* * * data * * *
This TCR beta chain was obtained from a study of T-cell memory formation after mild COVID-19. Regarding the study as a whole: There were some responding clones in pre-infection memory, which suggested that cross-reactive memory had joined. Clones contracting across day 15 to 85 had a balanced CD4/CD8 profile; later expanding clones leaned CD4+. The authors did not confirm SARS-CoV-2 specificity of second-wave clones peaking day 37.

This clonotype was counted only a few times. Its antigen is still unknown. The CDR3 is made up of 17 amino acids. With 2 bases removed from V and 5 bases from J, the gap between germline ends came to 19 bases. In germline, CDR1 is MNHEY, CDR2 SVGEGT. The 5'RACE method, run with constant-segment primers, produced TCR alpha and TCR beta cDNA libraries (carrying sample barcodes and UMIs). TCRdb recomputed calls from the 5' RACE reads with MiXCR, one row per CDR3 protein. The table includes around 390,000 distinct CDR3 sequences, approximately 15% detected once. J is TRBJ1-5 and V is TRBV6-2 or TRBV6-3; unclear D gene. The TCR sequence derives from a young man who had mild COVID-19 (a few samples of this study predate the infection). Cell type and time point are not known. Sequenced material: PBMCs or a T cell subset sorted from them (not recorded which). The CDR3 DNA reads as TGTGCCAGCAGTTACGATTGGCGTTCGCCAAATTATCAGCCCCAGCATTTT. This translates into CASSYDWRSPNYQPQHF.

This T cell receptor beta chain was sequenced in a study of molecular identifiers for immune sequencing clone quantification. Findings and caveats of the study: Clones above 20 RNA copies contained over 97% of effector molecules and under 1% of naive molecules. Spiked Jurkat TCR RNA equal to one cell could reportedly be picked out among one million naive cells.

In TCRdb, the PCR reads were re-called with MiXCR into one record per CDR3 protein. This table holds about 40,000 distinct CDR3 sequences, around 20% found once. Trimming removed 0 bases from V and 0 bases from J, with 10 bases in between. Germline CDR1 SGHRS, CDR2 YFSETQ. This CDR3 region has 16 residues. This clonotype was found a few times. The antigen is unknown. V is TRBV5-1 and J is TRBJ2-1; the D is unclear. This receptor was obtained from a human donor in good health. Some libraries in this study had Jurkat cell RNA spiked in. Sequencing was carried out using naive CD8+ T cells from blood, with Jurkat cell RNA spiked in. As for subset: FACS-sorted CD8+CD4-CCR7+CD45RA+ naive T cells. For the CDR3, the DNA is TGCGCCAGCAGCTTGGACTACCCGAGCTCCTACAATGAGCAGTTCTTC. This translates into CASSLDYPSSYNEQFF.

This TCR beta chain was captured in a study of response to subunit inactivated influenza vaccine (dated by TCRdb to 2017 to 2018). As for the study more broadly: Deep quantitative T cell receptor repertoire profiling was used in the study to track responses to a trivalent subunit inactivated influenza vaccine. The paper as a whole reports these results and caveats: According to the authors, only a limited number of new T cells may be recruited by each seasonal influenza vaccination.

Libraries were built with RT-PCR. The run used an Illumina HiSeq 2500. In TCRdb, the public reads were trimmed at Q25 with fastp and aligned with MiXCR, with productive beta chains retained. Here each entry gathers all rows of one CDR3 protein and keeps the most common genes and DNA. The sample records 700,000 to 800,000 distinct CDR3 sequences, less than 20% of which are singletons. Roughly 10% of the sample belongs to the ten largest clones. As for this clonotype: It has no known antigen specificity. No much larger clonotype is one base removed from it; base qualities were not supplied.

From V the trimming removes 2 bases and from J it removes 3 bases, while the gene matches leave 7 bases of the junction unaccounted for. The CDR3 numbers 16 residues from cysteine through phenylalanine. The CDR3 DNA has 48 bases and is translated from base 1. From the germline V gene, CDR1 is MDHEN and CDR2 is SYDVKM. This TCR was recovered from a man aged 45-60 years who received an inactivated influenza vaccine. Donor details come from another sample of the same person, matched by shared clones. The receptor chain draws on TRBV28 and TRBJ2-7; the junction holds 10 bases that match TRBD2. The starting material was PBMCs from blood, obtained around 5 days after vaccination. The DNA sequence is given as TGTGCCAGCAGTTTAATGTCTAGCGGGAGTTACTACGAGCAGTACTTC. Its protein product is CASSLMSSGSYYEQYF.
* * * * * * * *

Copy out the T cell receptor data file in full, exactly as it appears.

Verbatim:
This TCR beta chain was obtained from a study of T-cell memory formation after mild COVID-19. Regarding the study as a whole: There were some responding clones in pre-infection memory, which suggested that cross-reactive memory had joined. Clones contracting across day 15 to 85 had a balanced CD4/CD8 profile; later expanding clones leaned CD4+. The authors did not confirm SARS-CoV-2 specificity of second-wave clones peaking day 37.

This clonotype was counted only a few times. Its antigen is still unknown. The CDR3 is made up of 17 amino acids. With 2 bases removed from V and 5 bases from J, the gap between germline ends came to 19 bases. In germline, CDR1 is MNHEY, CDR2 SVGEGT. The 5'RACE method, run with constant-segment primers, produced TCR alpha and TCR beta cDNA libraries (carrying sample barcodes and UMIs). TCRdb recomputed calls from the 5' RACE reads with MiXCR, one row per CDR3 protein. The table includes around 390,000 distinct CDR3 sequences, approximately 15% detected once. J is TRBJ1-5 and V is TRBV6-2 or TRBV6-3; unclear D gene. The TCR sequence derives from a young man who had mild COVID-19 (a few samples of this study predate the infection). Cell type and time point are not known. Sequenced material: PBMCs or a T cell subset sorted from them (not recorded which). The CDR3 DNA reads as TGTGCCAGCAGTTACGATTGGCGTTCGCCAAATTATCAGCCCCAGCATTTT. This translates into CASSYDWRSPNYQPQHF.

This T cell receptor beta chain was sequenced in a study of molecular identifiers for immune sequencing clone quantification. Findings and caveats of the study: Clones above 20 RNA copies contained over 97% of effector molecules and under 1% of naive molecules. Spiked Jurkat TCR RNA equal to one cell could reportedly be picked out among one million naive cells.

In TCRdb, the PCR reads were re-called with MiXCR into one record per CDR3 protein. This table holds about 40,000 distinct CDR3 sequences, around 20% found once. Trimming removed 0 bases from V and 0 bases from J, with 10 bases in between. Germline CDR1 SGHRS, CDR2 YFSETQ. This CDR3 region has 16 residues. This clonotype was found a few times. The antigen is unknown. V is TRBV5-1 and J is TRBJ2-1; the D is unclear. This receptor was obtained from a human donor in good health. Some libraries in this study had Jurkat cell RNA spiked in. Sequencing was carried out using naive CD8+ T cells from blood, with Jurkat cell RNA spiked in. As for subset: FACS-sorted CD8+CD4-CCR7+CD45RA+ naive T cells. For the CDR3, the DNA is TGCGCCAGCAGCTTGGACTACCCGAGCTCCTACAATGAGCAGTTCTTC. This translates into CASSLDYPSSYNEQFF.

This TCR beta chain was captured in a study of response to subunit inactivated influenza vaccine (dated by TCRdb to 2017 to 2018). As for the study more broadly: Deep quantitative T cell receptor repertoire profiling was used in the study to track responses to a trivalent subunit inactivated influenza vaccine. The paper as a whole reports these results and caveats: According to the authors, only a limited number of new T cells may be recruited by each seasonal influenza vaccination.

Libraries were built with RT-PCR. The run used an Illumina HiSeq 2500. In TCRdb, the public reads were trimmed at Q25 with fastp and aligned with MiXCR, with productive beta chains retained. Here each entry gathers all rows of one CDR3 protein and keeps the most common genes and DNA. The sample records 700,000 to 800,000 distinct CDR3 sequences, less than 20% of which are singletons. Roughly 10% of the sample belongs to the ten largest clones. As for this clonotype: It has no known antigen specificity. No much larger clonotype is one base removed from it; base qualities were not supplied.

From V the trimming removes 2 bases and from J it removes 3 bases, while the gene matches leave 7 bases of the junction unaccounted for. The CDR3 numbers 16 residues from cysteine through phenylalanine. The CDR3 DNA has 48 bases and is translated from base 1. From the germline V gene, CDR1 is MDHEN and CDR2 is SYDVKM. This TCR was recovered from a man aged 45-60 years who received an inactivated influenza vaccine. Donor details come from another sample of the same person, matched by shared clones. The receptor chain draws on TRBV28 and TRBJ2-7; the junction holds 10 bases that match TRBD2. The starting material was PBMCs from blood, obtained around 5 days after vaccination. The DNA sequence is given as TGTGCCAGCAGTTTAATGTCTAGCGGGAGTTACTACGAGCAGTACTTC. Its protein product is CASSLMSSGSYYEQYF.